Former Carolina Panthers receiver Patrick Jeffers re-filed his medical malpractice and negligence lawsuit last week against the Carolina Panthers’ former team doctor. Jeffers had originally brought a medical malpractice claim in 2003 but his lawyers voluntarily dismissed the claim last year. The new medical malpractice lawsuit is virtually identical to the prior claim. Mr. Jeffers’ medical malpractice attorneys allege that Jeffers’ NFL career was “destroyed” as a result of the team doctor adding five unauthorized knee procedures to an Aug. 20, 2000 surgery.
The Panthers were included in the original suit, but a judge ruled that Jeffers’ complaints against the team first needed to go through the NFL’s grievance process because of provisions in the league’s collective bargaining agreement.
I brought a medical malpractice lawsuit against the New England Patriots, their team doctor, and a surgeon who operated on my client about six years ago. The Patriots raised this same defense but did not raise it until we had gone through two years of litigation. The judge ruled that the Patriots had waived their arbitration right by not raising the issue at the appropriate time. The Patriots settled the case shortly after this ruling.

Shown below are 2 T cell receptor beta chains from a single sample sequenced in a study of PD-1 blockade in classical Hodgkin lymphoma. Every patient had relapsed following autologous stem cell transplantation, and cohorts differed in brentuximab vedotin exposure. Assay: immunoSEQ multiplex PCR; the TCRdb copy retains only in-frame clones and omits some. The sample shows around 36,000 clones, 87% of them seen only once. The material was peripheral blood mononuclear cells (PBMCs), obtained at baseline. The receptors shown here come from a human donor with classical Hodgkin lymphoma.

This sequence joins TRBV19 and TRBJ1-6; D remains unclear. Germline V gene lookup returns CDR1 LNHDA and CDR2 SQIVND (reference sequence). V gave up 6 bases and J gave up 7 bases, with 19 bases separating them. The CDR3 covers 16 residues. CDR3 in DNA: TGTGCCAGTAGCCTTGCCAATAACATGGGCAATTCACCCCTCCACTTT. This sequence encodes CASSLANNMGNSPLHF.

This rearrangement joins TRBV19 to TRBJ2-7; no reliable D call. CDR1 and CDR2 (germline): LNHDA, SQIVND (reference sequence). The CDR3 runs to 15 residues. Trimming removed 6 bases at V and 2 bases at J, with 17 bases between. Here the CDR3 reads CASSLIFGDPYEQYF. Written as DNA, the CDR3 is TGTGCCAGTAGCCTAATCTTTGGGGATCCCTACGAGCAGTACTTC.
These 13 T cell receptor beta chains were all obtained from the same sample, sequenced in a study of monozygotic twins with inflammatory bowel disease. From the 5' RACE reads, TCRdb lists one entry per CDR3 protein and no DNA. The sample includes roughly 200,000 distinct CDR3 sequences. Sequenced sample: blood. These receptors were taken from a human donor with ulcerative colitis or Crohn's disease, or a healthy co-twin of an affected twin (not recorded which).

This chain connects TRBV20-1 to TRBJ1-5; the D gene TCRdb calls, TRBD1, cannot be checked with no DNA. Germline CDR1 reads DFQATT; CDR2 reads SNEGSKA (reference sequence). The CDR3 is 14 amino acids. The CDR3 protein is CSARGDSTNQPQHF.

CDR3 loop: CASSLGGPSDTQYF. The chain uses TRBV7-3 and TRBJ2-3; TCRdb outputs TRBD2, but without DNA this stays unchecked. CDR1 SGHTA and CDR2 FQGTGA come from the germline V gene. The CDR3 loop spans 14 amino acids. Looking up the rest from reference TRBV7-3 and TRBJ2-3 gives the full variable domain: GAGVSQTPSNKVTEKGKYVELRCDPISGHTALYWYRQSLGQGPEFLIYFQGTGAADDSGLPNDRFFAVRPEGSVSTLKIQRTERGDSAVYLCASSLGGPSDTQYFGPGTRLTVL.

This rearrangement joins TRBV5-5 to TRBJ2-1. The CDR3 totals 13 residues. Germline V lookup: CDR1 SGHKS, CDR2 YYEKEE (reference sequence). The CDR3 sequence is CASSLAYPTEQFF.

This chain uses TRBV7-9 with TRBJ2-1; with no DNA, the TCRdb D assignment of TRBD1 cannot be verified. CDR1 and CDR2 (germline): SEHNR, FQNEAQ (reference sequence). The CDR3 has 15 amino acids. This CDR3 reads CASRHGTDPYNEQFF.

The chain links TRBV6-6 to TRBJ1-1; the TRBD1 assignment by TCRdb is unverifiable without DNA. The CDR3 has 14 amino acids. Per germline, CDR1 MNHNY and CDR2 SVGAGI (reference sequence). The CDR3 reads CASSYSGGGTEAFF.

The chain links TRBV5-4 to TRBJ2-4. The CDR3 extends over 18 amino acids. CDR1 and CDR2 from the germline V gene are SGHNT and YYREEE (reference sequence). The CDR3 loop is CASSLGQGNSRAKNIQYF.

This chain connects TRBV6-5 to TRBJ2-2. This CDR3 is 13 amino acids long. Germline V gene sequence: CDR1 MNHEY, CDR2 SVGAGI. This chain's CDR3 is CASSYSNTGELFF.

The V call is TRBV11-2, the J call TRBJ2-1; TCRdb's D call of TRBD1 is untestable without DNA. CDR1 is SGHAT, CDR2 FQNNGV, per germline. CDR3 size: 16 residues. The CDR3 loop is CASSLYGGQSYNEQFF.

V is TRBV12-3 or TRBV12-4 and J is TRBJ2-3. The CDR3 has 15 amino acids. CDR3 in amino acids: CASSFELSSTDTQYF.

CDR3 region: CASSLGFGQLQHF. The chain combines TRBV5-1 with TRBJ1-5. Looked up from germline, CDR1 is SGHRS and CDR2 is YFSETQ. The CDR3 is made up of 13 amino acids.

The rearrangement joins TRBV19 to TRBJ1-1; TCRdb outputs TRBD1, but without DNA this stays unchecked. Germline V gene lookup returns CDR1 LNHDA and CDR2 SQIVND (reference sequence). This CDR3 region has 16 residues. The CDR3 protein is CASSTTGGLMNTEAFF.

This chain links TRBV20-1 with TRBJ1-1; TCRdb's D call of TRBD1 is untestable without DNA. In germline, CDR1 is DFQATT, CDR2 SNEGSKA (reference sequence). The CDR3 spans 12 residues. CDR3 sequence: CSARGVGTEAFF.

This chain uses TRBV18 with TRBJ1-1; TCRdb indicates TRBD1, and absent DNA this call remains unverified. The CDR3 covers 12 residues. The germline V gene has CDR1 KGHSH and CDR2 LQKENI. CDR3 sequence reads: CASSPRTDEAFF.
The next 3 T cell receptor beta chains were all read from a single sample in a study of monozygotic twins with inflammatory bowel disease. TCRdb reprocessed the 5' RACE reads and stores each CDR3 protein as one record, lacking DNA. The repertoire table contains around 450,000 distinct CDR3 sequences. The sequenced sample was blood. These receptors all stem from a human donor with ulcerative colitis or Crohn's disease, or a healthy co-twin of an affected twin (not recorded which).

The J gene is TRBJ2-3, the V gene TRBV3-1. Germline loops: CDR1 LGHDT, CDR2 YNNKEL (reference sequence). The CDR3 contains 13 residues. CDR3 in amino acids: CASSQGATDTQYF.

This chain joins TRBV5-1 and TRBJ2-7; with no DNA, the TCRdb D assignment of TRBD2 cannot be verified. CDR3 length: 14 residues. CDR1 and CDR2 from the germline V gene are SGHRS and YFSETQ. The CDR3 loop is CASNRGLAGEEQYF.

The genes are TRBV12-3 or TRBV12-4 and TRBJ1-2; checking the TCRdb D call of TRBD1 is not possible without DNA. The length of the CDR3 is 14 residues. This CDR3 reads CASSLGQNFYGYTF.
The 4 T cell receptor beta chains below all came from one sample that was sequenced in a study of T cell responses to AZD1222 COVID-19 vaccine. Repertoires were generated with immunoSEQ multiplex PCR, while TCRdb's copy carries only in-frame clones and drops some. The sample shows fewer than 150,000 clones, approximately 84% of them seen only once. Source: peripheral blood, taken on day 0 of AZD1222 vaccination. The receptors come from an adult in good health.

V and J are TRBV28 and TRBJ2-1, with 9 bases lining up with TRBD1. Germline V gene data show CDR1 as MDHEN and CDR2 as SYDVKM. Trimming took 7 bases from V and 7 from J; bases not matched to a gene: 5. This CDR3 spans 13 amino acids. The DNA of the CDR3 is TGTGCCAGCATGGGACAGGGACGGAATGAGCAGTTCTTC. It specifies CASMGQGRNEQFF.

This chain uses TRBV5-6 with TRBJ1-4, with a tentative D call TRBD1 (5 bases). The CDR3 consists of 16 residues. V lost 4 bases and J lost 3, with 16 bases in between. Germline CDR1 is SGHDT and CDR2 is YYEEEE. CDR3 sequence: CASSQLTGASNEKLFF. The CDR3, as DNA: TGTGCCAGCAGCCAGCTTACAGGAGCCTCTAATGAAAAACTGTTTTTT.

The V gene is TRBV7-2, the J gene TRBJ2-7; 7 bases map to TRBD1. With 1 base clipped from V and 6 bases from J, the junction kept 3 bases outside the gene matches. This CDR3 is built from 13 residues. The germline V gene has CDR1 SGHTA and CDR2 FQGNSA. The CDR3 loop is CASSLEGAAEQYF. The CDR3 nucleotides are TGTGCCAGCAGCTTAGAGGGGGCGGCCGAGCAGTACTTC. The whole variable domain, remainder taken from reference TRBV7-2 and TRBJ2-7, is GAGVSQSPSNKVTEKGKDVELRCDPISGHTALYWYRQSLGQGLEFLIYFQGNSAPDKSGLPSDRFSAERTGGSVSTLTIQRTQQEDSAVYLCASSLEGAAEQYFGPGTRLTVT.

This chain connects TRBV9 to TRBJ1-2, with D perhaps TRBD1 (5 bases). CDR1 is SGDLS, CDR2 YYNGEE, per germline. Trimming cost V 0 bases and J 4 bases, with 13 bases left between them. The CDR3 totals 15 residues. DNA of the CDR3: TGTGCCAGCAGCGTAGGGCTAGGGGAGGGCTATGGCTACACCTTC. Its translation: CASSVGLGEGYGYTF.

If the court had been presented with the issue in the first instance, as was the case with the Panthers, I think the 45 days statute of limitations in the collective bargaining agreement would control, as unfair as that short of a limitations may be, under Sherwin v. Indianapolis Colts, 752 F. Supp. 1172 (N.Y.D.C 1990).
This was not a huge issue in my medical mistake case against the Patriots’ team doctor but certainly the team doctor faces some unique ethical issues in working for the team and treating its players. The conservative team doctor whose first instinct is to take players out of the game is usually not the team doctor very long. Accordingly, the doctor is being pulled in very different directions.
You are seeing a entirely different spin on this in 2013 with Alex Rodriguez.